Byron Randall Art Estate Sale*
This huge estate sale of 35 oil paintings, 140 block prints,and 300+ watercolors, pastels, ink/graphite drawings is a rare opportunity to enjoy a little-known, West Coast artistic gem. The event has interest for people with limited budgets, in offering over 100 small-scale, signed works in lino, ink and watercolor (nudes, flowers, fruit, landscapes, animals, portraits, street scenes), within the $30-$75 range. There is a 10% discount for purchases of more than one item.The striking range of style and subject ensures that there will be something for everyone to enjoy. Highlights include:
- Rare South Pacific series of Pacific Islanders, crewmates, landscapes, cityscapes
- Abundant, varied still lifes: vigorous, delicate, in oil, watercolor, ink, pastel
- Never-exhibited Mexican drawings, watercolors and pastels: market scenes, domestic life, church processions, landscapes
- Never-seen erotic ink drawings as well as a major series of nude blockprints
- Block prints of political critique: satire, allegories of war and peace
- Major pastel series of Hawaii: people, landscapes and still lifes
- Surreal late life works: huge oils, small lino prints, inspired by black holes, Mickey Mouse, dolls, and the threat of nuclear annihilation
Prices range from $30 to $4,500. The majority of pieces fall between $30–$750. For more examples of Randall’s work, see
Byron Randall (1919-1999) was a prolific West Coast artist. He produced over 2000 original works in oil, watercolor, ink, pastel, and wood/lino engravings across his 60-year career. A contemporary of artists Pablo O’Higgins, Anton Refregier, Robert ‘Mac’ McChesney and Emmy Lou Packard, Randall shared their left wing beliefs while differing in his use of color, texture and line. His work is held in permanent collections of the Phillips Collection, the California Palace of the Legion of Honour, the Montreal Museum of Fine Arts, the Hallie Ford Museum of Art, the Schneider Museum of Art, the Bolinas Art Museum, the Janet Turner Print Collection and Gallery, and the Oakland Museum of California.
Born in Tacoma, Randall was raised in Salem, Oregon, where he trained and subsequently taught at the Salem Art Center, part of the WPA Federal Art Project. At 20, a solo show at the Whyte Gallery in Washington D.C. launched his career. In 1940 he moved to Mexico; the country was to play a major role throughout his life. A Merchant Marine in World War Two, Randall was stationed in the South Pacific. His watercolors of ship life, Fiji, Tonga, New Guinea, Australia—many painted on wrapping paper—are a rare chronicle of the era. Shortly after the war, Randall travelled to devastated Yugoslavia and Poland, producing etchings of Jewish survivors and the rebuilding of Polish Ghettos. Randall co-founded San Francisco’s Graphic Arts Workshop, affiliated to Mexico’s Taller Grafica Popular and to the San Francisco Labor School; this produced an illustrated Communist Manifesto in 1948.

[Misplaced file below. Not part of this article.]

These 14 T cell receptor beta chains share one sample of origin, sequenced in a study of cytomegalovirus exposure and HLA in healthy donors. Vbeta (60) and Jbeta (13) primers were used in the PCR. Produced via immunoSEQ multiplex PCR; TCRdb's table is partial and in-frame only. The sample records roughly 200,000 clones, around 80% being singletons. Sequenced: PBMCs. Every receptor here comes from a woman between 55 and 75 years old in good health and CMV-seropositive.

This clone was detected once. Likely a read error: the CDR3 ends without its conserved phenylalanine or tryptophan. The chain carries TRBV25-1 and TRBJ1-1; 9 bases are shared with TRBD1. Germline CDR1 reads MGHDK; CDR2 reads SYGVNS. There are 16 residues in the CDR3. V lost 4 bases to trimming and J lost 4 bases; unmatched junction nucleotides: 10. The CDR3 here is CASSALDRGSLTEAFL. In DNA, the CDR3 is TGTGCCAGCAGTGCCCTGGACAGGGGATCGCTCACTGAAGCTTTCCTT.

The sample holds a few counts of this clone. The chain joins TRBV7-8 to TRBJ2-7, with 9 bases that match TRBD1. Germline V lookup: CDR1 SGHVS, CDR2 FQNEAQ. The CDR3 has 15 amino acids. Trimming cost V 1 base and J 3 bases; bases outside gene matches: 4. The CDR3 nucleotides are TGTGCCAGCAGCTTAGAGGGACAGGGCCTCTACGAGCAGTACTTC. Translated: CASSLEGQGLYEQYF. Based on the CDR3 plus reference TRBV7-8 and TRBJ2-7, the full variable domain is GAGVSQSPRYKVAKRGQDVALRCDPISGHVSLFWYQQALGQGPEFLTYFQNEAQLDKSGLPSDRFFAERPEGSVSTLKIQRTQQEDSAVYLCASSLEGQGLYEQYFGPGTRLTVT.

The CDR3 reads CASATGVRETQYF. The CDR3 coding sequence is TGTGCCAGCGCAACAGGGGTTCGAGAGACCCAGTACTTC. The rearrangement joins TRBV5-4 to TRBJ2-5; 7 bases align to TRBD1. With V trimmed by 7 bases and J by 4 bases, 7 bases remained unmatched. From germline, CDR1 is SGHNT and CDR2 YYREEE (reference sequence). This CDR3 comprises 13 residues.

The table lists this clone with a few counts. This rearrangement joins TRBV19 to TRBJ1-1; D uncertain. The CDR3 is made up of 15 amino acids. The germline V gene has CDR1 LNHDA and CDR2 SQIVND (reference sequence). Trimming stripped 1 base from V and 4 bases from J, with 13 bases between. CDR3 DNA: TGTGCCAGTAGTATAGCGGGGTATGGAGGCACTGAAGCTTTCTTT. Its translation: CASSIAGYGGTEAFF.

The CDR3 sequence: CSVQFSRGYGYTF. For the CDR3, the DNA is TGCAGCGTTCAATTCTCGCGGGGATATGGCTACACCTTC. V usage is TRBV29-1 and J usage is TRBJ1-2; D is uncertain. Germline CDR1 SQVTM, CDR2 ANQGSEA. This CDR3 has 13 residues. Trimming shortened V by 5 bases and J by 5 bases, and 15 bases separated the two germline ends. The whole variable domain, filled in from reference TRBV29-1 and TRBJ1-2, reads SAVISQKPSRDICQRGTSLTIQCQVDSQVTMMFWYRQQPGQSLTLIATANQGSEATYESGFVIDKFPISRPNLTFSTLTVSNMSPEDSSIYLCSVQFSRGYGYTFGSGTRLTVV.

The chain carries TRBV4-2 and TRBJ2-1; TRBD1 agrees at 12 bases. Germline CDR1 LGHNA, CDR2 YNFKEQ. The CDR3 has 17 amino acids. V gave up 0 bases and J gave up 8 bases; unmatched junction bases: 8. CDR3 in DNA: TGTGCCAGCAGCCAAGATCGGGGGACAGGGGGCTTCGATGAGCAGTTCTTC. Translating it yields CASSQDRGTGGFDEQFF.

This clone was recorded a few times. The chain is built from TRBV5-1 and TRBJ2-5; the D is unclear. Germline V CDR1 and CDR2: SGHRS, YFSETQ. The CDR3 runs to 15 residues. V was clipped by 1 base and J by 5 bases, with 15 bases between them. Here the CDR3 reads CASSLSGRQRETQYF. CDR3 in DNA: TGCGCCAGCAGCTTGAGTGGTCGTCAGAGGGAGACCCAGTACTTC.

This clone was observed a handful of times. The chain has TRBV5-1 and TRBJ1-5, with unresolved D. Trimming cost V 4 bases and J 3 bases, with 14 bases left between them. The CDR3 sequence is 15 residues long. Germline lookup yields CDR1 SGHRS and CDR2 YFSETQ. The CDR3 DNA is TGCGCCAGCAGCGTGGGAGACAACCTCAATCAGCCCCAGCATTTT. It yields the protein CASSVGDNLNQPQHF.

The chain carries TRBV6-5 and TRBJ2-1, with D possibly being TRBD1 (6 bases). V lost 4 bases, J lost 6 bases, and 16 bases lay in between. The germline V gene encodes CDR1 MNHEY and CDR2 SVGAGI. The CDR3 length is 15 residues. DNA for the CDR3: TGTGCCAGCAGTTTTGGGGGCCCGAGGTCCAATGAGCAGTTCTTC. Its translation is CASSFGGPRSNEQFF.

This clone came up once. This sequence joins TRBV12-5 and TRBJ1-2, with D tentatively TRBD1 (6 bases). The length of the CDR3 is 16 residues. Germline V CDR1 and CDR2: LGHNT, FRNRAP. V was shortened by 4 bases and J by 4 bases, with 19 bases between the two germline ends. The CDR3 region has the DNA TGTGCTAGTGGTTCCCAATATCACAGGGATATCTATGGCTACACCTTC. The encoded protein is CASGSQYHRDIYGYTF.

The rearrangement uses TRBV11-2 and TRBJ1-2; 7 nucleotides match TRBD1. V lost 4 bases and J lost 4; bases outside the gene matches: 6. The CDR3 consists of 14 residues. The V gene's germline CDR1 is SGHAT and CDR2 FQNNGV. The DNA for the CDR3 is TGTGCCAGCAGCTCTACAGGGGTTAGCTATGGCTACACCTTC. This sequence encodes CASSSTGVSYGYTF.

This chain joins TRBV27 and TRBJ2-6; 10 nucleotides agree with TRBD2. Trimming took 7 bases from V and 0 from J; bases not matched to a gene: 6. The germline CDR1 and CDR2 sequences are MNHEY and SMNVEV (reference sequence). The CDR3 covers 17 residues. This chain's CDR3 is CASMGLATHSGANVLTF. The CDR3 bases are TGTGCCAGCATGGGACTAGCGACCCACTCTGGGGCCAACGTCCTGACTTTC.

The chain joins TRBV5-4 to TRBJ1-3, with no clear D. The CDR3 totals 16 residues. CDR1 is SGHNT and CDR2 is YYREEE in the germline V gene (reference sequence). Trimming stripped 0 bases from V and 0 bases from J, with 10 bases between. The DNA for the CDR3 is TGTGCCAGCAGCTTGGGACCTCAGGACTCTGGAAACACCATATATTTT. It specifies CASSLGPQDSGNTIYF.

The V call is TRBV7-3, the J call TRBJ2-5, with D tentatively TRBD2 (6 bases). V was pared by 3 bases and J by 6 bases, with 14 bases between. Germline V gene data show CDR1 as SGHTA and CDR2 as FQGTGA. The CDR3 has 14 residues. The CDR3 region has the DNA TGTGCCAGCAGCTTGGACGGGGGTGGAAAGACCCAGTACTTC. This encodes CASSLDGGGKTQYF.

In 1953 Randall moved to Canada to escape McCarthyism, where he produced large-scale mixed media and caseins. In 1956 he returned to California, marrying the print-maker and muralist Emmy Lou Packard. Between 1959 and 1969 Randall and Packard ran a Guest House and Art Gallery in Mendocino, California. During this highly productive period, Randall created three major series of oils, ‘Doomsday’ (on nuclear war), the Abraham Lincoln series and the Philo Barn series (exploring country life and labor). Strongly interested in sea life, Randall created a found-art collage series about shipwrecks, at this time, as well as two large wood cut series of nudes and still lifes. His multi-media allegorical ‘American Beauty Queen series’, highlights the nexus of militarism, spectacle, and the US beauty industry; his horror and fascination with mass entertainment and empire led in later years to surreal oil and print series ‘Mickey Skull’, ‘Flotsam and Jetsam’, ‘Gladiators’. In 1972, Randall established a guesthouse/art gallery in Tomales, California, where he continued to work prolifically, in all media and many genres, until his death age 80.
Randall was an expressionist whose art was strongly responsive to physical environment. Of his paintings he wrote: “the look of them might have been different if I’d grown up anywhere but in Oregon. Brilliant sunlight nursing the green valleys after a long rainy winter . . . there’s a powerful bit of environment that would show in a man’s work all his life. I’ve seen that creative communication has a vitality all its own. It’s not a refuge from life, but an intensification. It’s the practice of humanity. In painting I think the approach that best affirms life is expressionism, and that’s why I became and am now an expressionist.” His aesthetic influences include Kokoschka, Rouault, and the artists of Mexico’s Taller de Gráfica Popular (of which Randall was an Associate Member).
Randall saw the human condition as a dynamic struggle for justice or at times simply the struggle for survival, captured in his scenes of boxers and wrestlers. Randall’s art also revels in the joyful, sensuous and whimsical aspects of everyday life. It celebrates both male and female nudity, and the hedonistic satisfactions of leisure: surfing, drinking, dancing, lounging, making music. A professional cook (and boxer), Randall loved to depict food. From early on, Randall’s love of tools—from potato mashers, lanterns, pitchers, candles, to saws and plows–showed in his work. Still lifes—mixing flowers, fruit, utensils, toys and nude humans—were a continuous feature of his output across all media. Randall created unsentimental yet tender portraits of friends, lovers and working people—cooks, housekeepers, hewers of coal and wood, housepainters, gravediggers, laundry women, stevedores, sellers of bread and chickens. The landscapes of Oregon, California, Hawaii, Canada, Mexico and Scotland prompted vivid watercolors and pastels.